• Hi Katy, good question. It just depends on the type of diamond tester we are talking about. If a lab grown diamond doesn’t test as diamond on an old-fashioned thermal tester, then it is not actually a lab grown diamond. It would be a diamond simulant (checkout our article on what are lab grown diamonds for more). On the other hand, advanced spectroscopic machines are able to differentiate between natural and lab grown diamonds, so it would not be surprising for a lab grown stone to test as a lab grown on a machine like that.

  8. Mr Miller says:

    I think a major Dimond Manufacture got duped on a 2.7 CW lab grown last year that was sent in for testing…. Buyer be Aware.

    • Hello Mr Miller, thanks for chiming in. We have heard of a small number of undisclosed lab grown diamonds being sold as natural with most of these being smaller melee or accent diamonds. Of course, it’s always possible for a larger stone to be misidentified but most of the larger diamond dealers and laboratories now have sophisticated screening machines and processes in place, so the chance of this happening today is getting very low.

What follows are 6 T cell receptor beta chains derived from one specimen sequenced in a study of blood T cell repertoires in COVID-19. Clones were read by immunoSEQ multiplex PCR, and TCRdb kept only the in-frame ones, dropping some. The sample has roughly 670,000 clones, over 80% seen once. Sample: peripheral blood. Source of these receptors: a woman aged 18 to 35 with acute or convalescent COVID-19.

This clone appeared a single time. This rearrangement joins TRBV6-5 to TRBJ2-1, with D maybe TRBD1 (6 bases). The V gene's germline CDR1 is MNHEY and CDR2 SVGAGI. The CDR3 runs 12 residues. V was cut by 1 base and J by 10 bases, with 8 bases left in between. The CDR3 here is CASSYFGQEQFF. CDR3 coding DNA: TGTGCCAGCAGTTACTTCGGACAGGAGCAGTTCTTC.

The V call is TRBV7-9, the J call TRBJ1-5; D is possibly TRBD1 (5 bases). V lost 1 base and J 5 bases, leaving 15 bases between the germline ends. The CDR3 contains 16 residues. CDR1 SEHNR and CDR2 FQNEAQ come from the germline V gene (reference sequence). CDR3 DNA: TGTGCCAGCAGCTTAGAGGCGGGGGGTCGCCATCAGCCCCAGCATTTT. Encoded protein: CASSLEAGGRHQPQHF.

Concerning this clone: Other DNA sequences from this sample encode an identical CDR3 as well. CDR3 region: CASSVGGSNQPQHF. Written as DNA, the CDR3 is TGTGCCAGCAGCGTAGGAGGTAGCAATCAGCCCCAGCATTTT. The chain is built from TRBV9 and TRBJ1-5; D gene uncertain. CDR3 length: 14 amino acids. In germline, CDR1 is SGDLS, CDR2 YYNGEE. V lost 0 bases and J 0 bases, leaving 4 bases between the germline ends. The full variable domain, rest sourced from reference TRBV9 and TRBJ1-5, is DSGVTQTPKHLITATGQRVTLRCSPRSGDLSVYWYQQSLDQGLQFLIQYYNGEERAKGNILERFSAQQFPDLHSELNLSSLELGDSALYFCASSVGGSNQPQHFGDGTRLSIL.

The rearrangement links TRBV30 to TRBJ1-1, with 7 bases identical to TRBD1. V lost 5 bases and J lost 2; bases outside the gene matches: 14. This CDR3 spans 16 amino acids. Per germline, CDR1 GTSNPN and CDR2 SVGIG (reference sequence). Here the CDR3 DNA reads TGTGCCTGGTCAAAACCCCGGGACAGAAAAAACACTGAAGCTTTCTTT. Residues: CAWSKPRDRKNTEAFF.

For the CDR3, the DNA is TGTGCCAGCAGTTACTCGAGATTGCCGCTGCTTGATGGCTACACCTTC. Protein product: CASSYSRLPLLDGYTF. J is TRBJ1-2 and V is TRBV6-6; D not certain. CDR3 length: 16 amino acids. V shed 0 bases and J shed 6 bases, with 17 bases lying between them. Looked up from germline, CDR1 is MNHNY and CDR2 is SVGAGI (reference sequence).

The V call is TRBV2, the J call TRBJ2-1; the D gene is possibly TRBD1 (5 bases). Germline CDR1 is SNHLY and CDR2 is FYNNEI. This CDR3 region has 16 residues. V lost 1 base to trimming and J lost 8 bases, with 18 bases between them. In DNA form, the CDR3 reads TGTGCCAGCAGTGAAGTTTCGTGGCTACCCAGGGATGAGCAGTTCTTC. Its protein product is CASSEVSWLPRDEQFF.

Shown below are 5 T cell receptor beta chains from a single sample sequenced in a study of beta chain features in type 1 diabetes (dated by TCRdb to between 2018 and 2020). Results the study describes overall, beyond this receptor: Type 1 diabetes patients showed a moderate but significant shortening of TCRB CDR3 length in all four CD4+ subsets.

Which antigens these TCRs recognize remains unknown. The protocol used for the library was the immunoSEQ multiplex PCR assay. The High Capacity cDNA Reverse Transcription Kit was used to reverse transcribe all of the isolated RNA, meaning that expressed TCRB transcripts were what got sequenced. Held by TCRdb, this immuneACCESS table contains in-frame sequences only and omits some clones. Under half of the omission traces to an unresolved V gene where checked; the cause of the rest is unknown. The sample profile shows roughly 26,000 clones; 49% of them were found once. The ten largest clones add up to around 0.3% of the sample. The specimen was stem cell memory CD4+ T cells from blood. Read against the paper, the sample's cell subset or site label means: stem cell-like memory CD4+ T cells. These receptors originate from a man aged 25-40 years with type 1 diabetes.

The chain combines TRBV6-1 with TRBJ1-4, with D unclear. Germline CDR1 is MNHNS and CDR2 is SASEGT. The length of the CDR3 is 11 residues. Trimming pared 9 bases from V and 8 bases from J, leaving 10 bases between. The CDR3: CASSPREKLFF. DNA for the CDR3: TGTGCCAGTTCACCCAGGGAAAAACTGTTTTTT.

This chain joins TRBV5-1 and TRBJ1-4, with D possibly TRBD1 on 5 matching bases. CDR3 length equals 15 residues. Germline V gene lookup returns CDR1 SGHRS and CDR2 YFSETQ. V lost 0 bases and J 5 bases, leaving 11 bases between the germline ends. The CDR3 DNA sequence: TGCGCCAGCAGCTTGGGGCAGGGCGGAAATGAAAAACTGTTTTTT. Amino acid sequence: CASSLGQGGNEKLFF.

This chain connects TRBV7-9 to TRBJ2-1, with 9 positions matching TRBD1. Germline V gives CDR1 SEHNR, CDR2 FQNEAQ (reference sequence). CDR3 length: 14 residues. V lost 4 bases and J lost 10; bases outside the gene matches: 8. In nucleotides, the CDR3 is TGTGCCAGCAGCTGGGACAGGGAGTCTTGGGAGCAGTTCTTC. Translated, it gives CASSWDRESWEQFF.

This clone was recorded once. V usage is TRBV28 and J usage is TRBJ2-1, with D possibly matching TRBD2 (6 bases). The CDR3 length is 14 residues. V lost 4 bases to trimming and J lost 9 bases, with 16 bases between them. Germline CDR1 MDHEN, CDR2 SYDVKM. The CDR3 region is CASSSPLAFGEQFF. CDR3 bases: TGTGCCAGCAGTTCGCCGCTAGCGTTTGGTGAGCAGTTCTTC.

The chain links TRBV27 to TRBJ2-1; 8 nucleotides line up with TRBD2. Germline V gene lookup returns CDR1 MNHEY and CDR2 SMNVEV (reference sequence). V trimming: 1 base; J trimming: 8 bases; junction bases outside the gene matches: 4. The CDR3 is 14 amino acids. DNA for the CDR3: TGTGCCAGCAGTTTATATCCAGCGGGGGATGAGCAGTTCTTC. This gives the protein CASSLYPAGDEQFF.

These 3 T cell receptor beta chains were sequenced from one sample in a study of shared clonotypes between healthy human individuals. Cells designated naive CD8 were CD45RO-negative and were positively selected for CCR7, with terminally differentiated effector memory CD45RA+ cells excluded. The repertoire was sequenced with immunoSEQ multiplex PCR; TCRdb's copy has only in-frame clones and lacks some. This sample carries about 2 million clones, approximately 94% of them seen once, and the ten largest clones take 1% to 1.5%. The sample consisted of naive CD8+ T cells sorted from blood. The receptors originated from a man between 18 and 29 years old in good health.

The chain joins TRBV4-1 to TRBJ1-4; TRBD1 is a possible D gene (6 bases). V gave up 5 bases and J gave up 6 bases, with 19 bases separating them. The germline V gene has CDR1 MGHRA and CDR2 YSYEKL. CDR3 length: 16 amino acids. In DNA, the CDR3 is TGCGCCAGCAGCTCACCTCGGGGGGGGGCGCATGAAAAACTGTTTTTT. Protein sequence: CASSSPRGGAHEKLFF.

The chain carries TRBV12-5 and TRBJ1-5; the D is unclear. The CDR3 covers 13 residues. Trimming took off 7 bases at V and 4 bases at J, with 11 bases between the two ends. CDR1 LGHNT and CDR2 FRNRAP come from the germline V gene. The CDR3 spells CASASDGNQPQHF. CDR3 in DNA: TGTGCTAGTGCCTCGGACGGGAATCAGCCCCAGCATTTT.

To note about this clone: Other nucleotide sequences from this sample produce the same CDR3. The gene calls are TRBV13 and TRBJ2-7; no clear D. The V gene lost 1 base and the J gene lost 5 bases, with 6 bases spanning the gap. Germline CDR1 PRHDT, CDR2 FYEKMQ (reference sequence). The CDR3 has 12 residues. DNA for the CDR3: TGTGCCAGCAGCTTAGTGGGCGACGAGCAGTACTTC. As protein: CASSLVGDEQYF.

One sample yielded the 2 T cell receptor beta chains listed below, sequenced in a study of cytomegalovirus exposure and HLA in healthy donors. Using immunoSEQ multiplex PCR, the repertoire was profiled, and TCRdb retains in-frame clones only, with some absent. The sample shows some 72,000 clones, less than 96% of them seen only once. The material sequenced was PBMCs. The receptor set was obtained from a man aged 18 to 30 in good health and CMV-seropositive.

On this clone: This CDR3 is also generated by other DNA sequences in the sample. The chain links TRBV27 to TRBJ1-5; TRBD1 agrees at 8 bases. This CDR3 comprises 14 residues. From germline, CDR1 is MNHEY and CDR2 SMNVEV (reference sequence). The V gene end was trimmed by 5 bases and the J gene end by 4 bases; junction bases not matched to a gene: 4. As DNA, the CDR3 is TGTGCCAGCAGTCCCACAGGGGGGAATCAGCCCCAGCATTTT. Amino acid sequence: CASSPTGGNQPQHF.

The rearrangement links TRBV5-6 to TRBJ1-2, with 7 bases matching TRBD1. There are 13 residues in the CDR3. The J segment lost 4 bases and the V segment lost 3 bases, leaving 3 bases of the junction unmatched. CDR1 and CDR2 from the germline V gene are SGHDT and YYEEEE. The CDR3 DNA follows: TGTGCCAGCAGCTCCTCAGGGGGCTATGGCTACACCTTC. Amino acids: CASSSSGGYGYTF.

9. Trudy Ragan says:

    I was told that my diamond has a feather in it when they were appraising it? Is this good or bad?

    • Hello Trudy, that’s a good question. A feather is a type of inclusion in a diamond (see our article on the 4 C’s of diamonds). It is usually white or clear and fully contained in the diamond (i.e. it doesn’t break the surface). It’s amoral so it’s neither good nor bad. Think of it as a way to identify your diamond, and get to know its shape and location so that you can recognize your diamond whenever you look at it. It may be so small that you have to use a 10 power loupe to see it.

  10. J says:

    Awesome article well written!!!

What do you think?

We love feedback. If you have any questions, thoughts, or concerns about this page, please leave us a comment.
Don't worry. We won't publish your email address or spam you.

Send us a message